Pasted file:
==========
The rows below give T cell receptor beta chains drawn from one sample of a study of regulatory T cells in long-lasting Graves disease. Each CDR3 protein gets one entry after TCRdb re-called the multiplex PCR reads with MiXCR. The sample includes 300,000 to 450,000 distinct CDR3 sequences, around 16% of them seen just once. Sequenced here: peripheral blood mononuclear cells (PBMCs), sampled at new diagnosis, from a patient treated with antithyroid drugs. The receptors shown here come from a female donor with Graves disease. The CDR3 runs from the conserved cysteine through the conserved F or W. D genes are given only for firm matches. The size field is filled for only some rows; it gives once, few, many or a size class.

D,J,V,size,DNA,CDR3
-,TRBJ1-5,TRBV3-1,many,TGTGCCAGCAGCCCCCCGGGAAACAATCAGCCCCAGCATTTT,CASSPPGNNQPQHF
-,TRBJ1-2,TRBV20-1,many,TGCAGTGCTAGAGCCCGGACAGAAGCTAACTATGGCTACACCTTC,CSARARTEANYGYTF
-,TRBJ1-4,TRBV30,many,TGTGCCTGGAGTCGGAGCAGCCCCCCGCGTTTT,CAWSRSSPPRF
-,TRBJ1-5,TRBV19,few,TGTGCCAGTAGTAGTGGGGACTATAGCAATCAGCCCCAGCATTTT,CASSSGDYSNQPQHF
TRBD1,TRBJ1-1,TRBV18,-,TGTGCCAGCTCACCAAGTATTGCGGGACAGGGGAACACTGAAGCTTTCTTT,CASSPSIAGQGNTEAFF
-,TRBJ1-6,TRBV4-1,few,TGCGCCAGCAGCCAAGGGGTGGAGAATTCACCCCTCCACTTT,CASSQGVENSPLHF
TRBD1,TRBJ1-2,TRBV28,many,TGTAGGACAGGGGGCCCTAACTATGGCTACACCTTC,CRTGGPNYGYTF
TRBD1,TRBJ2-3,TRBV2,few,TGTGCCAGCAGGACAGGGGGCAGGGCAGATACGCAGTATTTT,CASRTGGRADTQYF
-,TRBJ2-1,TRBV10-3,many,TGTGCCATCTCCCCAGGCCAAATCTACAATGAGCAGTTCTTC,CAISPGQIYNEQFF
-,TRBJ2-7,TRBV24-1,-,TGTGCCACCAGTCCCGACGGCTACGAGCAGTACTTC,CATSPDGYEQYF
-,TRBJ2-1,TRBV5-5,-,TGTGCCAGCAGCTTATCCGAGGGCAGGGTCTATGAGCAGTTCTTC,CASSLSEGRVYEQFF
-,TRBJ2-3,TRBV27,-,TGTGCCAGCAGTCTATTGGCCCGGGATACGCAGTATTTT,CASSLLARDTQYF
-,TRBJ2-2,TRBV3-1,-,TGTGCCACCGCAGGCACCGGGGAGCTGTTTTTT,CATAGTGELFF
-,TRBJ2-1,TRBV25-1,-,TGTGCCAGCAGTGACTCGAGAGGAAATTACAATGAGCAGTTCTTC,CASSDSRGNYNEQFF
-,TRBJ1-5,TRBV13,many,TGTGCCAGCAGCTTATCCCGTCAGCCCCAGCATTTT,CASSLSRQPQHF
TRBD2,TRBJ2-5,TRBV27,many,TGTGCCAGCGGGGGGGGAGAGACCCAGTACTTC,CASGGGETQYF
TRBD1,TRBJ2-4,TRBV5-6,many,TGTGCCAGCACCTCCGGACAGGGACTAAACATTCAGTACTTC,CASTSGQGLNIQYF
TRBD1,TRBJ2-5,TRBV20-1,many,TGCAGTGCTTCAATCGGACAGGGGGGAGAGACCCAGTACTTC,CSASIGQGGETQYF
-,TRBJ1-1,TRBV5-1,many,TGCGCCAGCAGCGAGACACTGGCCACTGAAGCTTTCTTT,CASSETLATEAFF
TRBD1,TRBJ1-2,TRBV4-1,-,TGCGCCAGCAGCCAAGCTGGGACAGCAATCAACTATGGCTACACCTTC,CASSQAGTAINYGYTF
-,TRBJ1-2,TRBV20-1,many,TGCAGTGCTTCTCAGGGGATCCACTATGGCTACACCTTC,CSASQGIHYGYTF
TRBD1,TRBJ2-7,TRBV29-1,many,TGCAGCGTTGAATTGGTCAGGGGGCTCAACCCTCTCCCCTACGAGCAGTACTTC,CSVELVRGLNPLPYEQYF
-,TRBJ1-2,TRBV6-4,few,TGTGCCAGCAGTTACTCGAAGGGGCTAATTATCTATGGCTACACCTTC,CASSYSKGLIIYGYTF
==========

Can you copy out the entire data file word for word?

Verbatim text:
The rows below give T cell receptor beta chains drawn from one sample of a study of regulatory T cells in long-lasting Graves disease. Each CDR3 protein gets one entry after TCRdb re-called the multiplex PCR reads with MiXCR. The sample includes 300,000 to 450,000 distinct CDR3 sequences, around 16% of them seen just once. Sequenced here: peripheral blood mononuclear cells (PBMCs), sampled at new diagnosis, from a patient treated with antithyroid drugs. The receptors shown here come from a female donor with Graves disease. The CDR3 runs from the conserved cysteine through the conserved F or W. D genes are given only for firm matches. The size field is filled for only some rows; it gives once, few, many or a size class.

D,J,V,size,DNA,CDR3
-,TRBJ1-5,TRBV3-1,many,TGTGCCAGCAGCCCCCCGGGAAACAATCAGCCCCAGCATTTT,CASSPPGNNQPQHF
-,TRBJ1-2,TRBV20-1,many,TGCAGTGCTAGAGCCCGGACAGAAGCTAACTATGGCTACACCTTC,CSARARTEANYGYTF
-,TRBJ1-4,TRBV30,many,TGTGCCTGGAGTCGGAGCAGCCCCCCGCGTTTT,CAWSRSSPPRF
-,TRBJ1-5,TRBV19,few,TGTGCCAGTAGTAGTGGGGACTATAGCAATCAGCCCCAGCATTTT,CASSSGDYSNQPQHF
TRBD1,TRBJ1-1,TRBV18,-,TGTGCCAGCTCACCAAGTATTGCGGGACAGGGGAACACTGAAGCTTTCTTT,CASSPSIAGQGNTEAFF
-,TRBJ1-6,TRBV4-1,few,TGCGCCAGCAGCCAAGGGGTGGAGAATTCACCCCTCCACTTT,CASSQGVENSPLHF
TRBD1,TRBJ1-2,TRBV28,many,TGTAGGACAGGGGGCCCTAACTATGGCTACACCTTC,CRTGGPNYGYTF
TRBD1,TRBJ2-3,TRBV2,few,TGTGCCAGCAGGACAGGGGGCAGGGCAGATACGCAGTATTTT,CASRTGGRADTQYF
-,TRBJ2-1,TRBV10-3,many,TGTGCCATCTCCCCAGGCCAAATCTACAATGAGCAGTTCTTC,CAISPGQIYNEQFF
-,TRBJ2-7,TRBV24-1,-,TGTGCCACCAGTCCCGACGGCTACGAGCAGTACTTC,CATSPDGYEQYF
-,TRBJ2-1,TRBV5-5,-,TGTGCCAGCAGCTTATCCGAGGGCAGGGTCTATGAGCAGTTCTTC,CASSLSEGRVYEQFF
-,TRBJ2-3,TRBV27,-,TGTGCCAGCAGTCTATTGGCCCGGGATACGCAGTATTTT,CASSLLARDTQYF
-,TRBJ2-2,TRBV3-1,-,TGTGCCACCGCAGGCACCGGGGAGCTGTTTTTT,CATAGTGELFF
-,TRBJ2-1,TRBV25-1,-,TGTGCCAGCAGTGACTCGAGAGGAAATTACAATGAGCAGTTCTTC,CASSDSRGNYNEQFF
-,TRBJ1-5,TRBV13,many,TGTGCCAGCAGCTTATCCCGTCAGCCCCAGCATTTT,CASSLSRQPQHF
TRBD2,TRBJ2-5,TRBV27,many,TGTGCCAGCGGGGGGGGAGAGACCCAGTACTTC,CASGGGETQYF
TRBD1,TRBJ2-4,TRBV5-6,many,TGTGCCAGCACCTCCGGACAGGGACTAAACATTCAGTACTTC,CASTSGQGLNIQYF
TRBD1,TRBJ2-5,TRBV20-1,many,TGCAGTGCTTCAATCGGACAGGGGGGAGAGACCCAGTACTTC,CSASIGQGGETQYF
-,TRBJ1-1,TRBV5-1,many,TGCGCCAGCAGCGAGACACTGGCCACTGAAGCTTTCTTT,CASSETLATEAFF
TRBD1,TRBJ1-2,TRBV4-1,-,TGCGCCAGCAGCCAAGCTGGGACAGCAATCAACTATGGCTACACCTTC,CASSQAGTAINYGYTF
-,TRBJ1-2,TRBV20-1,many,TGCAGTGCTTCTCAGGGGATCCACTATGGCTACACCTTC,CSASQGIHYGYTF
TRBD1,TRBJ2-7,TRBV29-1,many,TGCAGCGTTGAATTGGTCAGGGGGCTCAACCCTCTCCCCTACGAGCAGTACTTC,CSVELVRGLNPLPYEQYF
-,TRBJ1-2,TRBV6-4,few,TGTGCCAGCAGTTACTCGAAGGGGCTAATTATCTATGGCTACACCTTC,CASSYSKGLIIYGYTF